Across 5th Street, in the lobby of the Jewish Home for the Aged, I voted for Mark Green for mayor four times—the second vote didn’t count because I’d cast it on September 11, 2001. I left the voting booth and walked out onto Bowery, where groups of people stood staring downtown. I took off my headphones and asked what was happening, and a man said, “There’s a fire” and pointed.
On weekends we went east, to Alphabet City, which no one says anymore. Our places were everyone else’s places: Limbo, the coffee shop on Avenue A where Ethan Hawke gave a reading from his novel The Hottest State; Lakeside Lounge on Avenue B, where a guy said he’d gotten the gash on his forehead because he’d dared set foot on Avenue C. Late nights we wandered down to Save the Robots, a basement club where everyone danced and did drugs.
When the construction started in the parking lot outside my kitchen window, I installed a shade and kept it drawn against the workmen. I’d peek out and see that Hettie was still hanging her laundry, but the new building was a slow-rising tide that threatened to swallow her house. I knew what was happening. I had celebrated enough birthday parties in the garden outside of Miracle Grill, a Mexican restaurant on First Avenue where you’d be sitting in the garden outside, horribly drunk after one sip of margarita, and you’d look up at 20 crooked tenements with their windows shut tight, bent venetian blinds pulled tighter, and you’d think: Oh, my God, who actually lives there?
I had no unifying theory of New York City then, no idea that whichever New York exists when you move there will always the best New York.
I had no unifying theory of New York then, no idea that whichever New York exists when you move there will always the best New York, the ideal city, the grittiest and most authentic version. New York Before It Got Ruined. The bars then will always be the best bars, the scene the best scene. I fetishize the 1990s in New York when no one had cell phones so you had only one persona to manage and that was your real live self, not the parallel ones who live on Instagram and Twitter. Everything witty you said you said to your friends, not your followers. You were this one, rich and complex person and that was all you had to maintain. No one was annotating their experience in real time.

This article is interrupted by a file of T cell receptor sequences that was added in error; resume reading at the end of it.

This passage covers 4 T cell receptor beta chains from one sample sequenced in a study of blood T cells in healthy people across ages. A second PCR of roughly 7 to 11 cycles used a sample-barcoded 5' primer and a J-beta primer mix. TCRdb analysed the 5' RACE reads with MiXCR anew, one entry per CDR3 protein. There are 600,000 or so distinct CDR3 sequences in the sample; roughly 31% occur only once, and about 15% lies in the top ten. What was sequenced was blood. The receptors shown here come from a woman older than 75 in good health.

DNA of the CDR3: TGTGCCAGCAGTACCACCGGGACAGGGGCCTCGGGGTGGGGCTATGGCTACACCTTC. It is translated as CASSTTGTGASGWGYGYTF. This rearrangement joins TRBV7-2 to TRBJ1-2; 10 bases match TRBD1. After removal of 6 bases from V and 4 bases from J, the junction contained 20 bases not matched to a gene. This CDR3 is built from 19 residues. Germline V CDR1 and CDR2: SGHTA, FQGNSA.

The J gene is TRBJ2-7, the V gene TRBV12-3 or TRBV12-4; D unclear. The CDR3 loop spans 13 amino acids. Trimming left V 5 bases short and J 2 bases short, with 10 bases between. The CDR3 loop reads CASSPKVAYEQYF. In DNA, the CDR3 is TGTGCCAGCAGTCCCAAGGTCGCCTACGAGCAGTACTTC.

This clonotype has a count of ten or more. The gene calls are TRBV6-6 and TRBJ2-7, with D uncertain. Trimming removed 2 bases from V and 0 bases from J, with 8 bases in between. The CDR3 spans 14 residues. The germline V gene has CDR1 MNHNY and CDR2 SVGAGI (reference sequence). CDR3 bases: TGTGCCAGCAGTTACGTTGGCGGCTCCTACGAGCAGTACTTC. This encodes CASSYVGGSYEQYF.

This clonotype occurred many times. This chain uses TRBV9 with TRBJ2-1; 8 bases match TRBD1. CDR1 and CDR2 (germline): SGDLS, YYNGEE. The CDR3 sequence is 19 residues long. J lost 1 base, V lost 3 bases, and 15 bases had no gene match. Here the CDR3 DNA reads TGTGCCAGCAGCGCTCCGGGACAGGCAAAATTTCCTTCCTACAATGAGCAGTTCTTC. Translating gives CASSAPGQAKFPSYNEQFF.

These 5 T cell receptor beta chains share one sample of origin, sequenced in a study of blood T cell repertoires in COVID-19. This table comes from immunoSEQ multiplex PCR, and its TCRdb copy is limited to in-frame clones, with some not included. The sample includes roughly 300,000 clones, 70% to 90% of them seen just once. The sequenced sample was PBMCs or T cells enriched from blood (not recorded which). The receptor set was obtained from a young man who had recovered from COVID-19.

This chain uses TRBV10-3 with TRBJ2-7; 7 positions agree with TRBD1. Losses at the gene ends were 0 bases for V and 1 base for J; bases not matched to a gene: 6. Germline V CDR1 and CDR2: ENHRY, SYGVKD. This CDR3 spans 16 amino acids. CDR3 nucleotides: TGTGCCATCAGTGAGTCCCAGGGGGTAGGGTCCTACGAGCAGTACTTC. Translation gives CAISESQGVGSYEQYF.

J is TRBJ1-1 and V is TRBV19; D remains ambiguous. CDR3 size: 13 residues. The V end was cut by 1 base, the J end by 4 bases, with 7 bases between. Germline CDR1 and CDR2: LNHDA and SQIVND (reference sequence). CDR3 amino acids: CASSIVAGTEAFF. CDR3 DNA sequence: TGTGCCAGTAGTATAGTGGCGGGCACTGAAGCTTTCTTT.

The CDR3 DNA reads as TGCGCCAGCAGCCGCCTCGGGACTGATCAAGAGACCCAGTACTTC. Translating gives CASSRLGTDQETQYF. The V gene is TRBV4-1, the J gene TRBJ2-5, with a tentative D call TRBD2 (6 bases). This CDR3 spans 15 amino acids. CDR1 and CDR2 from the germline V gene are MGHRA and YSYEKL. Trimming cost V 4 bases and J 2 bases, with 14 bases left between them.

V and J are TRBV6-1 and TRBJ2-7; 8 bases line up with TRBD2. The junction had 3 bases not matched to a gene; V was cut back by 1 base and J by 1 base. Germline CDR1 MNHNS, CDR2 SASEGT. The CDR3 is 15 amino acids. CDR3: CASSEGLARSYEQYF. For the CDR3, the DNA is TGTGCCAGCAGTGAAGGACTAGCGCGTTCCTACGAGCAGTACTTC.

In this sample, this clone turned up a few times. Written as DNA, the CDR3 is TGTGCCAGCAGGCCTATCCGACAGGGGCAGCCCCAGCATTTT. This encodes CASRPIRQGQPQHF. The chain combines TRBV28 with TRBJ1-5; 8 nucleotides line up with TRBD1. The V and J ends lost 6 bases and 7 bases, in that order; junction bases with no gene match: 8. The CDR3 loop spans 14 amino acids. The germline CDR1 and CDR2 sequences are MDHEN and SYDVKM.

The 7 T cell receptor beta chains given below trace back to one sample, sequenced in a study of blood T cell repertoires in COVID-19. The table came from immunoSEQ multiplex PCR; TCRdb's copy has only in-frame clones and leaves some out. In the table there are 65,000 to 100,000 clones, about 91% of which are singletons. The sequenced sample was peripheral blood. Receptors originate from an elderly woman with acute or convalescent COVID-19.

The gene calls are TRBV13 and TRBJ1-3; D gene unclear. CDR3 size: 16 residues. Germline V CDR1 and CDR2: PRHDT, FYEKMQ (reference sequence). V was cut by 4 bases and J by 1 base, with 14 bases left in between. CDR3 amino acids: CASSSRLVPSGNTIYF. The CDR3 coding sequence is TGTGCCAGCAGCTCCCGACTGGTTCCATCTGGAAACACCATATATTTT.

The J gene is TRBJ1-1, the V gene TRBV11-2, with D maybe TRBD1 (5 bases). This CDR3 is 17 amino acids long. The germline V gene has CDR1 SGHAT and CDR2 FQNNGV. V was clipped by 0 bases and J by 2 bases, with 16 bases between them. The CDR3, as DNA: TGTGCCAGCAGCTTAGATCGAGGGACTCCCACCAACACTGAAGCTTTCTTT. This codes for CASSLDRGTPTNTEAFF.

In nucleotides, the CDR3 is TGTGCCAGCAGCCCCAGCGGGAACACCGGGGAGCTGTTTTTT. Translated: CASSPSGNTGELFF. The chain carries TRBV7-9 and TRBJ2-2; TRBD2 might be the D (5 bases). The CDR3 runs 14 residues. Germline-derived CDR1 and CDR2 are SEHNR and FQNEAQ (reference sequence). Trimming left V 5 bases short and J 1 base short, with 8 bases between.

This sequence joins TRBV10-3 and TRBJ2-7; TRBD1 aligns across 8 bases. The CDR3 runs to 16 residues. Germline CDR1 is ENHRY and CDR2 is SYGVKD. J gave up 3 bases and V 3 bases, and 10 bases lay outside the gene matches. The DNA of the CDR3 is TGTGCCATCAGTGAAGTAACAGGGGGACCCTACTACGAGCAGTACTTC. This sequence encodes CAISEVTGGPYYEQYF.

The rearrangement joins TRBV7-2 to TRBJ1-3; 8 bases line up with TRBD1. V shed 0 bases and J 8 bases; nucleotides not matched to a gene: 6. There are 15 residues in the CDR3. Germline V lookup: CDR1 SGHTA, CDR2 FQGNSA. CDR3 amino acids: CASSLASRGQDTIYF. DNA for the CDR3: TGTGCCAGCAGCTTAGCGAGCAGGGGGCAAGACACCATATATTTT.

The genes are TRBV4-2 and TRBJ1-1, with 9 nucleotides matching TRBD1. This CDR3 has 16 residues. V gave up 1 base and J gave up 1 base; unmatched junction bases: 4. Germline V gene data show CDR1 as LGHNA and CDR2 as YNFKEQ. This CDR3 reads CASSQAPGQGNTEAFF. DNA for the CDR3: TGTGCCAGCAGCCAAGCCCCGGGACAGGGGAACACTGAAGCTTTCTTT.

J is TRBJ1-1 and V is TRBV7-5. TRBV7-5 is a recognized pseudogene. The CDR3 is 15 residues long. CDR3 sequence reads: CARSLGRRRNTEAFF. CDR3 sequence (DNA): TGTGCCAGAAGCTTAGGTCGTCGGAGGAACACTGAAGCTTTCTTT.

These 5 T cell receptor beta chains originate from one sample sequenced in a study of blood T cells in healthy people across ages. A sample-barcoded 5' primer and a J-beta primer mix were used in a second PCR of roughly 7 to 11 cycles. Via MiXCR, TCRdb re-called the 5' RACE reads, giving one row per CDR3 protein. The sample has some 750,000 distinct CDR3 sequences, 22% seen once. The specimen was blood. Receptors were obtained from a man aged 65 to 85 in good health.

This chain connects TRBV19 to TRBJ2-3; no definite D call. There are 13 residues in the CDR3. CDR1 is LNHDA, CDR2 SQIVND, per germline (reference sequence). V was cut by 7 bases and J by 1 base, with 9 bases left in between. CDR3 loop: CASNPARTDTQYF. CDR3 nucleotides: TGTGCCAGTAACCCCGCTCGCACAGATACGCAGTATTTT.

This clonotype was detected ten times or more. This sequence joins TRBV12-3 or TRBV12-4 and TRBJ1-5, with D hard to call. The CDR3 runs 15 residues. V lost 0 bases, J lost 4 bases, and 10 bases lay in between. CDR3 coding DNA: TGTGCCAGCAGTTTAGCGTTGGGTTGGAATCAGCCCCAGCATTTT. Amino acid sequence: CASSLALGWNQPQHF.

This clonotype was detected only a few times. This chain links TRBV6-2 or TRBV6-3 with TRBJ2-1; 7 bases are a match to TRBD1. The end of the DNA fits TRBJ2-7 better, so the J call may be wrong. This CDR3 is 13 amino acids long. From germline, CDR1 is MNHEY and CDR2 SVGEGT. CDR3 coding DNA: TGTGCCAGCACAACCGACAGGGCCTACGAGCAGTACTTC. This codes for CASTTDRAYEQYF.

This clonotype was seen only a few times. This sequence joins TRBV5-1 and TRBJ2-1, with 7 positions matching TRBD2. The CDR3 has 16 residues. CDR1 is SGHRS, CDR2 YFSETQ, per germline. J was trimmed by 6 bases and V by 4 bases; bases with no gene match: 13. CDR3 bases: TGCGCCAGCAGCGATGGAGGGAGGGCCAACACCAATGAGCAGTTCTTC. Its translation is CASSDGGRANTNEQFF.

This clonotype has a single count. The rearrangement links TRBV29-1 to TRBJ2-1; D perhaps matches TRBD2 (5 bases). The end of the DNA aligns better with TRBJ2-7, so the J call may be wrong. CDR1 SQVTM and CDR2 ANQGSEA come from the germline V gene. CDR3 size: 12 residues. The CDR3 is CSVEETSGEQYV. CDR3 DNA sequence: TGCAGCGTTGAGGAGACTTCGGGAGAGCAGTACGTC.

When we turned 30, everyone moved to Brooklyn. I tried to keep them in Manhattan by turning my apartment into a “speakeasy.” I stocked the “bar,” a bunch of bottles of liquor I kept on top of the fridge, telling my friends they could come by at any hour, just ring the bell. For a few months they did, but it wasn’t the effortless hang I was trying to cultivate. I wanted a salon, an easy flow of colorful people, Gertrude Stein on the Bowery. I took Polaroids of everyone who came and made them sign a guest book. The Scratcher was still downstairs, but it became a place where bloggers met up and they wrote about it like they owned it. None of them ever knew it had once been my living room.
I was always trying to engineer a life in those days that would sound beautiful and impossible when chronicled decades later. Before the endless refresh of the Internet, you had to wait a long time for nostalgia. Now there’s a digital record of everything, and last night is already a facsimile of a faded Polaroid; if you don’t have photos, no one cares. No one cares that I ran into Lauren Hutton when we were both buying mousetraps in Shapiro Hardware on Lafayette. They don’t care about the Laundrobot, a coin laundromat at 6th and Bowery owned by a Ukrainian man whose gold cap was on a different tooth every time you went in. Or the Cooper Square Diner at Second Avenue and 5th Street, where you always saw Quentin Crisp sitting in the window, or Jill Anderson’s boutique on 9th Street, where she would custom make you an Italian widow’s dress, A-line with a deep V-neck and a zipper up the front in the fabric of your choice for a couple hundred bucks.
The Date Rape Pizzeria has been replaced by the entry hall to a hotel. The Village Voice is now a private school.
When I left the apartment on 5th Street in 2011, the rent had risen to $1,400, which is still achingly cheap, but the walls were closing in. New York is dynamic, transformative, constantly renewing, but you miss out on the dynamism when you don’t ever move while everything and everyone else does. I stopped standing in the window looking out at Hettie’s house because the hotel opened a third-floor outdoor bar just inches away. A friend compared me to a turtle, carrying my house on my back. When I heard about a brownstone floor-through opening up in Cobble Hill, I took it.
Have you been to the Standard East Village? It rises 21 stories over the Bowery, a tower whose chief architectural influence seems to be Dubai. When Hettie turned 80, she had a party in the penthouse that overlooks all of Manhattan. The hotel was built around her house, which still stands, a tiny brick building persisting amid the glass and steel, like a dandelion pushing up through asphalt. The Date Rape Pizzeria has been replaced by the entry hall to the hotel. The Village Voice headquarters is now a private school. You can rent a studio apartment on Avenue D starting at $2,800 per month. Baby elephants still clamber down Second Avenue, a new herd colonizing their own new world.